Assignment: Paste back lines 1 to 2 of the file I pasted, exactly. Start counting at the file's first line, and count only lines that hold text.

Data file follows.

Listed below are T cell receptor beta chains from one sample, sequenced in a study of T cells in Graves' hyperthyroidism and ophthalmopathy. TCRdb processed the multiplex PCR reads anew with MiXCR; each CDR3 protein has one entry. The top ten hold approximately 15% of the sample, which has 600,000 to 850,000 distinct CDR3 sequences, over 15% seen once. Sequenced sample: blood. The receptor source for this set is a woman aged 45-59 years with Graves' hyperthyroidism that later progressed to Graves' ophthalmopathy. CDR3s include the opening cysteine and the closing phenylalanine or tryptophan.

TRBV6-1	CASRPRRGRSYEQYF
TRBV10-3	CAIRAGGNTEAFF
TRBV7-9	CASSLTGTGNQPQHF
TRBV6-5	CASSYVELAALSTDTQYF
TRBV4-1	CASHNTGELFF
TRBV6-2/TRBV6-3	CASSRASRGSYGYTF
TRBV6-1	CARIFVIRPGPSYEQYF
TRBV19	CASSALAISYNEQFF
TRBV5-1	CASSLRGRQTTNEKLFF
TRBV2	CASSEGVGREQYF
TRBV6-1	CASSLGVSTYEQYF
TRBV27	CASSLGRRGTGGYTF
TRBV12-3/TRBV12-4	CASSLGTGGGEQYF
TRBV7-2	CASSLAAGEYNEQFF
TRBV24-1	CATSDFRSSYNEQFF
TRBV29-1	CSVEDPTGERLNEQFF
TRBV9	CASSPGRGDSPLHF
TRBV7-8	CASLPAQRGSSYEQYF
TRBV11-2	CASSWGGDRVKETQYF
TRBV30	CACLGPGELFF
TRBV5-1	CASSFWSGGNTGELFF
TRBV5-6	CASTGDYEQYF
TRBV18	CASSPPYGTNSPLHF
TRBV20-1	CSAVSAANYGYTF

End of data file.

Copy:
Listed below are T cell receptor beta chains from one sample, sequenced in a study of T cells in Graves' hyperthyroidism and ophthalmopathy. TCRdb processed the multiplex PCR reads anew with MiXCR; each CDR3 protein has one entry. The top ten hold approximately 15% of the sample, which has 600,000 to 850,000 distinct CDR3 sequences, over 15% seen once. Sequenced sample: blood. The receptor source for this set is a woman aged 45-59 years with Graves' hyperthyroidism that later progressed to Graves' ophthalmopathy. CDR3s include the opening cysteine and the closing phenylalanine or tryptophan.

TRBV6-1	CASRPRRGRSYEQYF